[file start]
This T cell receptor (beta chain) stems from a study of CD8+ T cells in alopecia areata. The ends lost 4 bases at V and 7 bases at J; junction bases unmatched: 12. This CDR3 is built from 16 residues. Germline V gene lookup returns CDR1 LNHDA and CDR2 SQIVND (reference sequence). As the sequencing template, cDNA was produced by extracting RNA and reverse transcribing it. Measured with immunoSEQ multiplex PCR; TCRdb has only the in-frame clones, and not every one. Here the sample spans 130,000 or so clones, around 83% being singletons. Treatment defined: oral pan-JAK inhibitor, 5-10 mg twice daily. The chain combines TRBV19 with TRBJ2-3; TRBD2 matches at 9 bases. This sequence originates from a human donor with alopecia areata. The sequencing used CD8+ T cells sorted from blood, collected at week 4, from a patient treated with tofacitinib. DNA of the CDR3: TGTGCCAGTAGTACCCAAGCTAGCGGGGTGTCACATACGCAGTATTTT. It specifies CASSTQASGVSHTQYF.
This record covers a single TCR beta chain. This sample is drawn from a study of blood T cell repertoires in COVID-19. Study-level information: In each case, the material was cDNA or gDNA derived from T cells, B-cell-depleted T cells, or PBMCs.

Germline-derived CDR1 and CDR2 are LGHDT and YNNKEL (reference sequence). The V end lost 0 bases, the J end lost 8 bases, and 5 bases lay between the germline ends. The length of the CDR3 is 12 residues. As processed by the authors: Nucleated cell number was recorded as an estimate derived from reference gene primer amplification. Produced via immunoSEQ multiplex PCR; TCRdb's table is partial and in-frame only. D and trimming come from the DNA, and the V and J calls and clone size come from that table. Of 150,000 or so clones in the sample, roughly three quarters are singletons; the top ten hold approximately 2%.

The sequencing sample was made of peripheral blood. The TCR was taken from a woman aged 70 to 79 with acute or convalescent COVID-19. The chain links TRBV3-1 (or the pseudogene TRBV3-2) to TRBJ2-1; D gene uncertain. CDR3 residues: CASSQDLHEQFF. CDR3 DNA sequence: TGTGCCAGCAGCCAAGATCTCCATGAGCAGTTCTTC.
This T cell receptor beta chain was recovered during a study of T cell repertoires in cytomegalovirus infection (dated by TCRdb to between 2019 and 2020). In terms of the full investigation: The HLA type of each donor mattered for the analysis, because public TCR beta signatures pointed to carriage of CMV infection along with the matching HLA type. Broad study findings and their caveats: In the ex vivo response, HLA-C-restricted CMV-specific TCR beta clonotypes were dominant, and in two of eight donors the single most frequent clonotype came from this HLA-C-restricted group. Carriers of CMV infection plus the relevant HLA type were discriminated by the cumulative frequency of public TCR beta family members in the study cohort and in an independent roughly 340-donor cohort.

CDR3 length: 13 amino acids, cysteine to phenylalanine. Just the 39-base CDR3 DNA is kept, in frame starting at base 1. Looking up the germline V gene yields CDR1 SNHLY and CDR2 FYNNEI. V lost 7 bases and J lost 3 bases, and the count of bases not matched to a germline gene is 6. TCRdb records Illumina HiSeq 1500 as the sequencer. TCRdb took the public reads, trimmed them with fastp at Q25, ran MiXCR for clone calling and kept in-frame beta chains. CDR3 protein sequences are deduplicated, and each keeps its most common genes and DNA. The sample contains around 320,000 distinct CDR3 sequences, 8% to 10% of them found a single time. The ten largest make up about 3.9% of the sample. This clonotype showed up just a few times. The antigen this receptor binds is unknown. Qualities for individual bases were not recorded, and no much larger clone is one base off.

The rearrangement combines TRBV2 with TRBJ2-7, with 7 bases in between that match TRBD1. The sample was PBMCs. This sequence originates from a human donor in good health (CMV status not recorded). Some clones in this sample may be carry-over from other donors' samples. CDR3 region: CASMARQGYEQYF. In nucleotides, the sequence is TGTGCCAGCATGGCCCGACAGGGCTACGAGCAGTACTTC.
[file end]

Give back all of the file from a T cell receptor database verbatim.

This T cell receptor (beta chain) stems from a study of CD8+ T cells in alopecia areata. The ends lost 4 bases at V and 7 bases at J; junction bases unmatched: 12. This CDR3 is built from 16 residues. Germline V gene lookup returns CDR1 LNHDA and CDR2 SQIVND (reference sequence). As the sequencing template, cDNA was produced by extracting RNA and reverse transcribing it. Measured with immunoSEQ multiplex PCR; TCRdb has only the in-frame clones, and not every one. Here the sample spans 130,000 or so clones, around 83% being singletons. Treatment defined: oral pan-JAK inhibitor, 5-10 mg twice daily. The chain combines TRBV19 with TRBJ2-3; TRBD2 matches at 9 bases. This sequence originates from a human donor with alopecia areata. The sequencing used CD8+ T cells sorted from blood, collected at week 4, from a patient treated with tofacitinib. DNA of the CDR3: TGTGCCAGTAGTACCCAAGCTAGCGGGGTGTCACATACGCAGTATTTT. It specifies CASSTQASGVSHTQYF.
This record covers a single TCR beta chain. This sample is drawn from a study of blood T cell repertoires in COVID-19. Study-level information: In each case, the material was cDNA or gDNA derived from T cells, B-cell-depleted T cells, or PBMCs.

Germline-derived CDR1 and CDR2 are LGHDT and YNNKEL (reference sequence). The V end lost 0 bases, the J end lost 8 bases, and 5 bases lay between the germline ends. The length of the CDR3 is 12 residues. As processed by the authors: Nucleated cell number was recorded as an estimate derived from reference gene primer amplification. Produced via immunoSEQ multiplex PCR; TCRdb's table is partial and in-frame only. D and trimming come from the DNA, and the V and J calls and clone size come from that table. Of 150,000 or so clones in the sample, roughly three quarters are singletons; the top ten hold approximately 2%.

The sequencing sample was made of peripheral blood. The TCR was taken from a woman aged 70 to 79 with acute or convalescent COVID-19. The chain links TRBV3-1 (or the pseudogene TRBV3-2) to TRBJ2-1; D gene uncertain. CDR3 residues: CASSQDLHEQFF. CDR3 DNA sequence: TGTGCCAGCAGCCAAGATCTCCATGAGCAGTTCTTC.
This T cell receptor beta chain was recovered during a study of T cell repertoires in cytomegalovirus infection (dated by TCRdb to between 2019 and 2020). In terms of the full investigation: The HLA type of each donor mattered for the analysis, because public TCR beta signatures pointed to carriage of CMV infection along with the matching HLA type. Broad study findings and their caveats: In the ex vivo response, HLA-C-restricted CMV-specific TCR beta clonotypes were dominant, and in two of eight donors the single most frequent clonotype came from this HLA-C-restricted group. Carriers of CMV infection plus the relevant HLA type were discriminated by the cumulative frequency of public TCR beta family members in the study cohort and in an independent roughly 340-donor cohort.

CDR3 length: 13 amino acids, cysteine to phenylalanine. Just the 39-base CDR3 DNA is kept, in frame starting at base 1. Looking up the germline V gene yields CDR1 SNHLY and CDR2 FYNNEI. V lost 7 bases and J lost 3 bases, and the count of bases not matched to a germline gene is 6. TCRdb records Illumina HiSeq 1500 as the sequencer. TCRdb took the public reads, trimmed them with fastp at Q25, ran MiXCR for clone calling and kept in-frame beta chains. CDR3 protein sequences are deduplicated, and each keeps its most common genes and DNA. The sample contains around 320,000 distinct CDR3 sequences, 8% to 10% of them found a single time. The ten largest make up about 3.9% of the sample. This clonotype showed up just a few times. The antigen this receptor binds is unknown. Qualities for individual bases were not recorded, and no much larger clone is one base off.

The rearrangement combines TRBV2 with TRBJ2-7, with 7 bases in between that match TRBD1. The sample was PBMCs. This sequence originates from a human donor in good health (CMV status not recorded). Some clones in this sample may be carry-over from other donors' samples. CDR3 region: CASMARQGYEQYF. In nucleotides, the sequence is TGTGCCAGCATGGCCCGACAGGGCTACGAGCAGTACTTC.